The OOCDN is a non-profit support network created for people with OCD, by people with OCD. Based in Ontario, Canada, the Network offers resources from self-help to professional, and current topical information for both adults and children with OCD, and information for members of their family. In addition, there is also information on other conditions such as Tourettes Syndrome and Trichotillomania. If you are in Canada and looking for information and/or resources on these or other anxiety disorders, visit this site!

Self-Injurious Skin Picking Website – How to Make Peace With Yourself and Heal the Nervous Obsessive Compulsive Habit of Skin and Acne Picking ( www.selfinjuriousskinpicking.com)
This website is for people who pick at their faces, pick at pimples, pick at cuticles, pick at split ends, pick at in-grown hairs, and scabs. The website addresses the problem of Compulsive and Self Injurious Skin Picking (SISP) and (according to the author) “presents important information about the disorder and the recovery process in a friendly, matter of fact way from the perspective of one who has suffered and conquered the same affliction. If offers strength, hope and love for the reader. It provides reliable background information as well as specific approaches and steps the reader can take to conquer their problem.

Solutions for Wellness – Free online tools to achieve a healthier lifestyle (www.recoverywithingreach.org)
This site offers OCD and sufferers of all psychiatric disorders a free personalized program for achieving effective improvements in weight loss, nutrition, sleep, stress management and overall health. If you wish, you can have your physician monitor your progress in the program via email updates.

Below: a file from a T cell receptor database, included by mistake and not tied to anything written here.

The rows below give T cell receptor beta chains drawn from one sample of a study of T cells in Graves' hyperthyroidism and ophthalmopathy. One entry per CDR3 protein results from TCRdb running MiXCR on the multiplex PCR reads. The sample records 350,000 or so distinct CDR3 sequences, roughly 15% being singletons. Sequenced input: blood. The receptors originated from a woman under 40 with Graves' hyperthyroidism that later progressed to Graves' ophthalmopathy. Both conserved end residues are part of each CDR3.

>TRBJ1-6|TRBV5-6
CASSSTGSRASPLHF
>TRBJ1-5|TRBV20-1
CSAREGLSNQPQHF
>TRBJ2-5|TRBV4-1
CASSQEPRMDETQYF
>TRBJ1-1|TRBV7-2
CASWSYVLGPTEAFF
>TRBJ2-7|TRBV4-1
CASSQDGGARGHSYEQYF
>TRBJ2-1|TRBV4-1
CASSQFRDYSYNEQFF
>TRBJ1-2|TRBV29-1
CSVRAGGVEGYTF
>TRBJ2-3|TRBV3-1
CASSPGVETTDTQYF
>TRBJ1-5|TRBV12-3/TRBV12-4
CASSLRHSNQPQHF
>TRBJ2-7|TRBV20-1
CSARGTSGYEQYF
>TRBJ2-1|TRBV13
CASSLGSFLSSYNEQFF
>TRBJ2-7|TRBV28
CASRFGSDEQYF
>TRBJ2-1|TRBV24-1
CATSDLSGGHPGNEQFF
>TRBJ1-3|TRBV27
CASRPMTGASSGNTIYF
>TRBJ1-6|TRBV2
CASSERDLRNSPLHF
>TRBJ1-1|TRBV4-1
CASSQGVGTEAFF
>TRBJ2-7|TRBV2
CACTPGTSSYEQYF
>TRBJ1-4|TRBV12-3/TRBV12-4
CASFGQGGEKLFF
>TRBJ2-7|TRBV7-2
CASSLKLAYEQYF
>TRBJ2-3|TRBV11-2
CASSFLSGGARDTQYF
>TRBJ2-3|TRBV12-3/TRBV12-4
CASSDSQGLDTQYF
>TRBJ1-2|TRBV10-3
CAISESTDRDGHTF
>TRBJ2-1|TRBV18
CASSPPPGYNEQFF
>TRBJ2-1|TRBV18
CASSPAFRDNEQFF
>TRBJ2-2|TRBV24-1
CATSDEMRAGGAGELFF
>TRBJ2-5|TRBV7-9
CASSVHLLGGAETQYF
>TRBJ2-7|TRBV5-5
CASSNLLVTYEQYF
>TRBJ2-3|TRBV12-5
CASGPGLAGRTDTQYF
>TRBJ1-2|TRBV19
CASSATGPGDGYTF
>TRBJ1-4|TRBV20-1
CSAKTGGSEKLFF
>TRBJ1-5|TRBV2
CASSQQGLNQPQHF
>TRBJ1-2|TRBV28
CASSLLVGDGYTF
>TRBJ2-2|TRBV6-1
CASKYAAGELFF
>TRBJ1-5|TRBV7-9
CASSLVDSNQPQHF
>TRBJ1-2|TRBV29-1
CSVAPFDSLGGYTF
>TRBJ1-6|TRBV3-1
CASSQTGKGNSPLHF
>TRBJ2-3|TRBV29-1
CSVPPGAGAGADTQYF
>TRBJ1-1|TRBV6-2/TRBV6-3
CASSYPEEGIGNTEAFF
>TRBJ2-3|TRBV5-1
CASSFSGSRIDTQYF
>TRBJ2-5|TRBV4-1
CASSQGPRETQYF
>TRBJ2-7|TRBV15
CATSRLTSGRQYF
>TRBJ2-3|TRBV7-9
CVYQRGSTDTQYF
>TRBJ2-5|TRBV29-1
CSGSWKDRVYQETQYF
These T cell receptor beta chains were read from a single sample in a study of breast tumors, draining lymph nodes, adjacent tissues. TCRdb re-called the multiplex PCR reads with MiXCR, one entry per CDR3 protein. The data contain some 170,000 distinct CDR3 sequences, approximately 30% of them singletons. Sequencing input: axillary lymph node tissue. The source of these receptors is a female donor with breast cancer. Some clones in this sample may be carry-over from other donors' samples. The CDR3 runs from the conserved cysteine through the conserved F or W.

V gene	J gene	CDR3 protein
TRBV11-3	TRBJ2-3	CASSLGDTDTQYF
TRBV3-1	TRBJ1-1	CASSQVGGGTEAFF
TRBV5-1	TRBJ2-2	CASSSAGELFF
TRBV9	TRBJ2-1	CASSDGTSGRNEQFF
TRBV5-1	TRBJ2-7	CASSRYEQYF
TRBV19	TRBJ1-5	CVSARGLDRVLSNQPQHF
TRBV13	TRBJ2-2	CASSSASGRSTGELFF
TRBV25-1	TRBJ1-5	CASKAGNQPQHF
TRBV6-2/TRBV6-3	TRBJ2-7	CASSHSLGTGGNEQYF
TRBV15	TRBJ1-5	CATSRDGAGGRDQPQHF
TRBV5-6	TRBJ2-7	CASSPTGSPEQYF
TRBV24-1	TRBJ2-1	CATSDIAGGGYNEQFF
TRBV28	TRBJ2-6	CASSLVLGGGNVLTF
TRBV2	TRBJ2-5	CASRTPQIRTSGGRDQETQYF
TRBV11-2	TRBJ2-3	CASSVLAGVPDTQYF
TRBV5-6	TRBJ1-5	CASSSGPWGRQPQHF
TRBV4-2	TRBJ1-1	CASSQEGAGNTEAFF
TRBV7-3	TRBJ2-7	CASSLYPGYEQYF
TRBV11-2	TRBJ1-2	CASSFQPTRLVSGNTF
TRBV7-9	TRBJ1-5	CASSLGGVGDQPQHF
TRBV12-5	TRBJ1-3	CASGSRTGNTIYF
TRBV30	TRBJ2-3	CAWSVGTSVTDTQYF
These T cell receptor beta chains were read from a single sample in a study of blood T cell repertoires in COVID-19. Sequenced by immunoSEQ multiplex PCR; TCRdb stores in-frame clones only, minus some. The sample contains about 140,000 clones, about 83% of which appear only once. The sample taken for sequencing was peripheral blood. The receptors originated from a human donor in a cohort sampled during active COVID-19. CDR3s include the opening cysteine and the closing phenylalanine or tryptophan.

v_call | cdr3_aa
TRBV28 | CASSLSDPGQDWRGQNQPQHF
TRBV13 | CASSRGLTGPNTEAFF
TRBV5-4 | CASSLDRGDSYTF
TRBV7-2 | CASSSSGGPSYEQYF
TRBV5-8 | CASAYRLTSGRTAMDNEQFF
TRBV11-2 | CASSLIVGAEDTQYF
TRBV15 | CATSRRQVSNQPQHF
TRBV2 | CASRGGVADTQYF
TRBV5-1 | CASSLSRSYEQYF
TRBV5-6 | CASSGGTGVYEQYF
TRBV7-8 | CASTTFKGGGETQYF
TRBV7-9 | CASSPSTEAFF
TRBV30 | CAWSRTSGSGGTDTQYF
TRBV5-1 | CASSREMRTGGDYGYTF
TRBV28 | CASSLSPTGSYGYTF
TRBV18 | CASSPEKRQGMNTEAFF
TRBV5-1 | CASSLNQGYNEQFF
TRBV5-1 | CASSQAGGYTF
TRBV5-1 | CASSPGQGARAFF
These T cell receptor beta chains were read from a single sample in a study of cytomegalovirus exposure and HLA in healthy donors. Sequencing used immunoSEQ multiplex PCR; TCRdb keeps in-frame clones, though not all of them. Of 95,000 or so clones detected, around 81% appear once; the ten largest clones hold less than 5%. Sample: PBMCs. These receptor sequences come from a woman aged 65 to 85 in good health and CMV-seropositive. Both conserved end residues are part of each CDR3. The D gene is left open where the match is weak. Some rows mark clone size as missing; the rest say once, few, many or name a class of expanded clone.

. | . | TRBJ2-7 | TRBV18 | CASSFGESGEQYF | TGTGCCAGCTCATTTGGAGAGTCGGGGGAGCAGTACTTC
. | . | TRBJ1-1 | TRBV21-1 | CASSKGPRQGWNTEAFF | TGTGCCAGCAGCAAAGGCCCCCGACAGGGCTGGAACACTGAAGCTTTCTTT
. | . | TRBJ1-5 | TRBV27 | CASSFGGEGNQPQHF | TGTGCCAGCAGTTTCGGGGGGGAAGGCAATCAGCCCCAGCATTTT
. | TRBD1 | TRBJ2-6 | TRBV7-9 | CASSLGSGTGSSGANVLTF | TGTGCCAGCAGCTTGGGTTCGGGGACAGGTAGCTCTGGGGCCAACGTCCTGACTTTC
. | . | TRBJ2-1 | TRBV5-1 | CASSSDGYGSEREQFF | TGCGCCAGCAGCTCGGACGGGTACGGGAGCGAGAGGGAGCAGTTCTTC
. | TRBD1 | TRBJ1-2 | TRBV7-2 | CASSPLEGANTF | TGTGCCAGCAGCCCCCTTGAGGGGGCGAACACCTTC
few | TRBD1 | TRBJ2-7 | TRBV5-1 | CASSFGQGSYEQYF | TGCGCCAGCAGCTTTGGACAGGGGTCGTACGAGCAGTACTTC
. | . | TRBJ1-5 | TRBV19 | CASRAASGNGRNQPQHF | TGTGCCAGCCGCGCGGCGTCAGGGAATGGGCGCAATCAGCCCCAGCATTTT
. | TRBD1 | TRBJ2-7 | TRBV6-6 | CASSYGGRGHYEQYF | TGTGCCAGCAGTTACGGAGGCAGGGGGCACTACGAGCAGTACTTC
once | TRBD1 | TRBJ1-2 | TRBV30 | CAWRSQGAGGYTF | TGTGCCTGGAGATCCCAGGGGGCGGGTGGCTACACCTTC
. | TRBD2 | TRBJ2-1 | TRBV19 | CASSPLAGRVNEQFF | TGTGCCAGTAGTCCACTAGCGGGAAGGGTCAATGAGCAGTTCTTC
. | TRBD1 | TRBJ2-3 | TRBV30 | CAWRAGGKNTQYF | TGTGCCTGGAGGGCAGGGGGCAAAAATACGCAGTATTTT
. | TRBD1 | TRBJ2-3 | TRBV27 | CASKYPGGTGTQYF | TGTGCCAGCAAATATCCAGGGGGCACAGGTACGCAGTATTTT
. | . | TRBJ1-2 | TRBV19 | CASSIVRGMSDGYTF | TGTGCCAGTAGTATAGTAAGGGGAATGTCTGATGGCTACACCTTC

OCD-UK (www.ocduk.org)
OCD-UK is a brand new charity, which has been founded in England for people who are affected by Obsessive-Compulsive Disorder (OCD) worldwide. They aim to bring the facts about OCD to the public and to support those who suffer in silence from this often debilitating anxiety disorder. There is lots of solid information about treatment, and has many very good links to resources. I particularly like the section devoted to how to start and maintain a support group.

BrainPhysics OCD Mental Health Resource (www.brainphysics.com)
The BrainPhysics OCD site offers information and support for obsessive-compulsive disorder (OCD) and related mental health concerns, such as anxiety disorders, eating disorders, and body-focused repetitive behaviors. Included are articles, books, discussion forum, online help, and personal stories. Special sections include resources for people with religious and sexual obsessions and information for treatment-resistant OCD.

Chat Site – Stuck in a Doorway (www.stuckinadoorway.co.uk)
This is an excellent, moderated online chat site for OCD sufferers, based in the UK. It has rather large number of sufferers of pure obsessions. It is ably moderated with compassion and solid information.

The OCD Education Station (ocdeducationstation.org) is the first and only web site focused exclusively on the provision of help to students, teachers, school social workers and a host of other school personnel involved in educating and caring for school children trying to cope with the burdens of Obsessive Compulsive Disorder. The site has been painstakingly crafted to speak with an educator’s voice and addresses the relevant issues through the prism of the school professional and the environment in which he or she will encounter both the child and the factors that exacerbate and mitigate the challenges of OCD. Every page and every publication is either printable or downloadable at no cost to those who visit. Should you find yourself on our main web site, an icon for School Personnel will bring you directly to the OCD Education Station with no need to leave the site or type new urls.